Like most gardens of stately homes it has a ha-ha. If you don’t know what that is it’s basically a massive walled ditch that is used instead of a fence. The ideas is doesn’t break the view from the house, but stops animals from the estate getting into the formal gardens. My kids are used to ha-has, they’ve been next to loads of them. This ha-ha Middle Child fell off of! It was totally his fault and he wasn’t hurt, but doh!
The pond garden and Elysian garden
The pond garden at Audley End is quite small but it was one of my favourite bits. It’s beautiful. There’s a really cute little fountain, waterfall and bridges. When we visited they’d planted the flower beds with succulents so they’d made these really beautiful pictures. It must have been a pain in the bum to do but looked great.
In the Elysian garden there’s a stunning waterfall along the River Cam, a little temple and loads of yew trees. These actually have a hidden path behind them that runs all along the back of the garden. You can have hours of fun playing hide and seek here!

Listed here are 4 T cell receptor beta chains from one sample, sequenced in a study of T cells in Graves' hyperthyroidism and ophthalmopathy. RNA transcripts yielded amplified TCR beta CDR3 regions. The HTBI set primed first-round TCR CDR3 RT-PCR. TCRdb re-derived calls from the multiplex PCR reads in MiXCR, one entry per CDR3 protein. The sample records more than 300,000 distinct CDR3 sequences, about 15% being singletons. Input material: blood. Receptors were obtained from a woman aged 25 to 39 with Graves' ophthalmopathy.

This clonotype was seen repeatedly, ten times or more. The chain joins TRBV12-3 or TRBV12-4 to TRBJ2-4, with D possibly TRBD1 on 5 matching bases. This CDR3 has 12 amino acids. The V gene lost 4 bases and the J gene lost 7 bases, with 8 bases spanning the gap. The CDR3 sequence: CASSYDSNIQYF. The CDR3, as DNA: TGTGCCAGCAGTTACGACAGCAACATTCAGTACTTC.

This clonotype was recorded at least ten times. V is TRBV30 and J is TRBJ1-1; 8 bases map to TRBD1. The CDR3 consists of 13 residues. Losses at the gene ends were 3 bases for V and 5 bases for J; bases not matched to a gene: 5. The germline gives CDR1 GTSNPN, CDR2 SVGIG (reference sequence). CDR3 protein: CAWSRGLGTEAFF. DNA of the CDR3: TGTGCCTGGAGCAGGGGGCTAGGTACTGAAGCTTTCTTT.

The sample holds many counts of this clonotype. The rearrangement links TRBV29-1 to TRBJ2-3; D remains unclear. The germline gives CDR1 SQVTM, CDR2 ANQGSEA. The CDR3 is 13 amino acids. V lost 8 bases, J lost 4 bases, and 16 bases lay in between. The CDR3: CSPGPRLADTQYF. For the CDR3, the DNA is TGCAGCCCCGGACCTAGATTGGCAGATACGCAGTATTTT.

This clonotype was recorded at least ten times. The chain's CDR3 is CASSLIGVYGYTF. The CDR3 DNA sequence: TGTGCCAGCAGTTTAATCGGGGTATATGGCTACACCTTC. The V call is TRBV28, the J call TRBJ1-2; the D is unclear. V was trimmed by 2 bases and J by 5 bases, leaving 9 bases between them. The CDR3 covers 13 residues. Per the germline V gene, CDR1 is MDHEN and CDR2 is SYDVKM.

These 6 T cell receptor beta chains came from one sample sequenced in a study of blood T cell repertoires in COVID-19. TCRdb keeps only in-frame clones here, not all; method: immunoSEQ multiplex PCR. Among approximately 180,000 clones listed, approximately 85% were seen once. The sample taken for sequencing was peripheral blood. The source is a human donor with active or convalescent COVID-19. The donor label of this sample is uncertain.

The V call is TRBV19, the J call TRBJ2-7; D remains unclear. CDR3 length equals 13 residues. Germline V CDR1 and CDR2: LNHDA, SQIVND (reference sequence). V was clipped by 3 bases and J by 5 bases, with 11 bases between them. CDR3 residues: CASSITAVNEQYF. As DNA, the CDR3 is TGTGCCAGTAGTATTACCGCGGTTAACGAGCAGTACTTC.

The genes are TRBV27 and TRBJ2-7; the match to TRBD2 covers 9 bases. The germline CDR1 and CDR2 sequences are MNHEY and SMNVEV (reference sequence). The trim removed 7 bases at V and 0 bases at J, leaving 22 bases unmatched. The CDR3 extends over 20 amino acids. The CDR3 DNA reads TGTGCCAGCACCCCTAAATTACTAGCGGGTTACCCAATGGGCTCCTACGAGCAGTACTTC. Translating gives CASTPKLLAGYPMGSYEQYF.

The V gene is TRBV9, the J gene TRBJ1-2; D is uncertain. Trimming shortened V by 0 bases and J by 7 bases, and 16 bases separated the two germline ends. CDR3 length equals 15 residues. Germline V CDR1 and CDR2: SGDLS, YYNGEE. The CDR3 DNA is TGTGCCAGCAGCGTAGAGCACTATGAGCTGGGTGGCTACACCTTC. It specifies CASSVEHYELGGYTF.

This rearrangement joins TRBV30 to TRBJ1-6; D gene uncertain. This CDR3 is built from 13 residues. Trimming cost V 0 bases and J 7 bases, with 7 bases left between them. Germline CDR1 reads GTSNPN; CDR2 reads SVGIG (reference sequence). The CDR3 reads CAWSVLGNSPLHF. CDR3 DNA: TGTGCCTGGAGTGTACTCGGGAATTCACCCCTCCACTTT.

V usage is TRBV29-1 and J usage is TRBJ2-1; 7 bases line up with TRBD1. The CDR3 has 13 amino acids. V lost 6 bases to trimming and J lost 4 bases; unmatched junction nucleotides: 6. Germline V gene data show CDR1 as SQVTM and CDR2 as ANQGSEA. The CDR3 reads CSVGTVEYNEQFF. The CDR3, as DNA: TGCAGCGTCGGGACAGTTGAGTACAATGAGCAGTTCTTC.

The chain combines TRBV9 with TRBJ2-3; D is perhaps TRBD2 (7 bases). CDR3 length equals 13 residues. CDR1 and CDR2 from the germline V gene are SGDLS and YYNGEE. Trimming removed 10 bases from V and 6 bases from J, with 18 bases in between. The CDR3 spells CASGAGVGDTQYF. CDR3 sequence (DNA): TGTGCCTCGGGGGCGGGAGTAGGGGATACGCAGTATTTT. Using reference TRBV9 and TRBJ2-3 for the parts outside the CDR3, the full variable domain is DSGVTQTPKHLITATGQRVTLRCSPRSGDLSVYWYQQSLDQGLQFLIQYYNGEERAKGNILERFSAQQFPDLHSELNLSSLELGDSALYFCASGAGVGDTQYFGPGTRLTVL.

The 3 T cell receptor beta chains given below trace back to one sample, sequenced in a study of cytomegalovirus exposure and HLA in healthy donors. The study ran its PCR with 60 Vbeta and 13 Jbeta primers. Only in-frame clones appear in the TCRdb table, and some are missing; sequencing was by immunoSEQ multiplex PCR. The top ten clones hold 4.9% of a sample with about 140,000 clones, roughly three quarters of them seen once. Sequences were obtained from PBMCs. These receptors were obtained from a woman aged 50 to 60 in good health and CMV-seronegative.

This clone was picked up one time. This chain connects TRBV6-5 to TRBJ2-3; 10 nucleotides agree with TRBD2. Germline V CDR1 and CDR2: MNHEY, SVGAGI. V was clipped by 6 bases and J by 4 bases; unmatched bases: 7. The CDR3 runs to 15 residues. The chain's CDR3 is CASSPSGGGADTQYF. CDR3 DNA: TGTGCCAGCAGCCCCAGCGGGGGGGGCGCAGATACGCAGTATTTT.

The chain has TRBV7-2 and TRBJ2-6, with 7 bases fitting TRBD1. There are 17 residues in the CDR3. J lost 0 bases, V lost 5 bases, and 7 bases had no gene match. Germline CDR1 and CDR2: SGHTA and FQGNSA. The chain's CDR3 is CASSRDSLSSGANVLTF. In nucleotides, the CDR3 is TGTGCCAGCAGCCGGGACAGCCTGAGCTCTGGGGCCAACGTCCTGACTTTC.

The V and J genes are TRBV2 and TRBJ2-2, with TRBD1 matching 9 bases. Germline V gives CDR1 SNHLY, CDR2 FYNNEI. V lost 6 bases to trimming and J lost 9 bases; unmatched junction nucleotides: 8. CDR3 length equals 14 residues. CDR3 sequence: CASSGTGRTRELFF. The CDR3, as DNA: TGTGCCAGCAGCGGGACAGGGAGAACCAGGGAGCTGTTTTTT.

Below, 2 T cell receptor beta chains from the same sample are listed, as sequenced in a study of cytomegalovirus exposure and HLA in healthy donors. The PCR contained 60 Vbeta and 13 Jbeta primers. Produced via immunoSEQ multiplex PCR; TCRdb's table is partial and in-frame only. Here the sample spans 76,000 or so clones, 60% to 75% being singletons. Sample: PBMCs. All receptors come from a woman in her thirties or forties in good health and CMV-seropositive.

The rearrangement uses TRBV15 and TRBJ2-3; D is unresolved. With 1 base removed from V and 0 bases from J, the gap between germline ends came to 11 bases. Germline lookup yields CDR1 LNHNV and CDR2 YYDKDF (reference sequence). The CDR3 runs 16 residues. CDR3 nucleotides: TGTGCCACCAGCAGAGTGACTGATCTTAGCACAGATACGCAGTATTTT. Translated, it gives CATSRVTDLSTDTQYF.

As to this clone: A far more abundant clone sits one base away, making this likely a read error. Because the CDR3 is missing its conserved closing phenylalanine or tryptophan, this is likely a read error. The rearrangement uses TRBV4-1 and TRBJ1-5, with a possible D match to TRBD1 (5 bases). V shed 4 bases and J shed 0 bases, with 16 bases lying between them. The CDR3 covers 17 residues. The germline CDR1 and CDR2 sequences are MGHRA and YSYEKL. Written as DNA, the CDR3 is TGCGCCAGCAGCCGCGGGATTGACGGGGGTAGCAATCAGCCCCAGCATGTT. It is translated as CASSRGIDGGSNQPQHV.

The rest of the gardens
There are various parts to the gardens at Audley End. There’s a picnic area near the parterre with a massive tree in it. I can’t remember now, but I think it’s an oak tree and it’s perfect for climbing. You guys will know by now my kids love climbing trees, so they were quite happy scrambling around whilst we had lunch.
There’s an impressive kitchen garden to explore. On our visit it was jam packed with fruit and veg. Annoyingly there was a very limited one-way system in place when we visited Audley End which meant you only got to see a small section of the kitchen garden.
Audley End also has a Victorian Stable Yard which is a working stable yard. They do activities throughout the day and you can dress up. Sadly when I did this review the Victorian stables at Audley End were closed so I don’t know much more about what’s on.
The playground at Audley End
Near the cafe is a small adventure playground area. There’s a castle fort, tunnel, swings, a wooden horse & cart and some rockers. At the back there’s also this swing-rocking-horse type thing. I swear they used to have something like this in our local park when I was a kid!